radical-democratic end of reducing or even abolishing power and domi-
2. Hans Joas's metatheoretically oriented critique of Jiirgen Habermas
Questions like these underlie Hans Joas's critique of the Theory of
Communicative Action. Yet Joas does not take issue with the "project of
modernity" directly. His contribution is meant to be understood as a
metatheoretically oriented critique of the foundations of the Theory of
Communicative Action. 16
Joas raises the question of the consistency of Habermas's comprehensive
program in the Theory of Communicative Action without, however, actually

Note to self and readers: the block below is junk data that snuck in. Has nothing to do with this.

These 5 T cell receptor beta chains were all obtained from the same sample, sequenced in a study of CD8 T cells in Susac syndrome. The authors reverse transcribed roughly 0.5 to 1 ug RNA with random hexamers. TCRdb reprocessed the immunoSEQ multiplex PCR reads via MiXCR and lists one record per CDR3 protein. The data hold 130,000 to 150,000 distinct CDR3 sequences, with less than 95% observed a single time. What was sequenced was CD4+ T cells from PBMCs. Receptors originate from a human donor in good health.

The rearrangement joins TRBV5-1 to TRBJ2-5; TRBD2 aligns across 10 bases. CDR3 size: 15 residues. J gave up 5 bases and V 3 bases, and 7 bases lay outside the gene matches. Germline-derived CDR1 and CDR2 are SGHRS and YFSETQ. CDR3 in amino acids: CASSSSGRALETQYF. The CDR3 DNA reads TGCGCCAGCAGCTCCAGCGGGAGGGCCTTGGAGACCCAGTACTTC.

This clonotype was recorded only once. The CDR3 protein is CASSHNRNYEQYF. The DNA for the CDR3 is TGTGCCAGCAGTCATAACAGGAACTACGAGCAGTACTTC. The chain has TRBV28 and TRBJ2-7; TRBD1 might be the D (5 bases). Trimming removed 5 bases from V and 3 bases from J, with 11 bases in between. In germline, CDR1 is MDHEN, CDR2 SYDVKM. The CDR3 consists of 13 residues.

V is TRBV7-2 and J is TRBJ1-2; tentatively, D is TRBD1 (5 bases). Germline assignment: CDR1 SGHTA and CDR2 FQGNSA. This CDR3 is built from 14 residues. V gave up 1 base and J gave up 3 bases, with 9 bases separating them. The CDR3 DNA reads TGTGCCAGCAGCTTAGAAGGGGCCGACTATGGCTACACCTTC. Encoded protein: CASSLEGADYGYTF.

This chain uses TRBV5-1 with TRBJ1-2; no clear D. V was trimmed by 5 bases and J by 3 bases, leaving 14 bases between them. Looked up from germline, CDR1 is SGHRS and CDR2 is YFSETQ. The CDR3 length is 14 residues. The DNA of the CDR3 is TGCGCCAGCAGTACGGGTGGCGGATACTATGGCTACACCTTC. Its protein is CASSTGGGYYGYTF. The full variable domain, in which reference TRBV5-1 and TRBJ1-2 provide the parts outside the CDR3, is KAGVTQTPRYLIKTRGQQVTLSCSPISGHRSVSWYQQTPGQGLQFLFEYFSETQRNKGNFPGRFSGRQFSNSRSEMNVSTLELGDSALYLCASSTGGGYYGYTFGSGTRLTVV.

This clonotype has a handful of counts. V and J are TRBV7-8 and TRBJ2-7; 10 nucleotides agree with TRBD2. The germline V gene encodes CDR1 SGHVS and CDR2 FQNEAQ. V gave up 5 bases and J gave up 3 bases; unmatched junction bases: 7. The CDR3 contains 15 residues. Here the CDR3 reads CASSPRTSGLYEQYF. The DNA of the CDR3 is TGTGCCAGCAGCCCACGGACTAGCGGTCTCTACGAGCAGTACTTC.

trying to clarify the question by means of an immanent critique (admittedly, a
"thorny path"). Rather, he simply starts from the assumption that the Theory
of Communicative Action might merely be a '''personal union' of theoretical
positions" and then proceeds by arranging Habermas's arguments in such a
way as if he had dealt with the following three questions, "namely the
question of human action and that of the conditions of social order, and . . .
the question of the central problematics of society in contemporary capitalist-
democratic societies. "17
Despite the fact that the theory of rationality and the theory of society
obviously are interrelated in Habermas's work, Joas wants to pass over
entirely what he himself regards as "the more philosophical questions having
to do with his use of the notion of rationality and thus also the question of the
normative implications of a critical theory of society."18 Whether this is an
appropriate approach for what is supposed to be a "metatheoretically oriented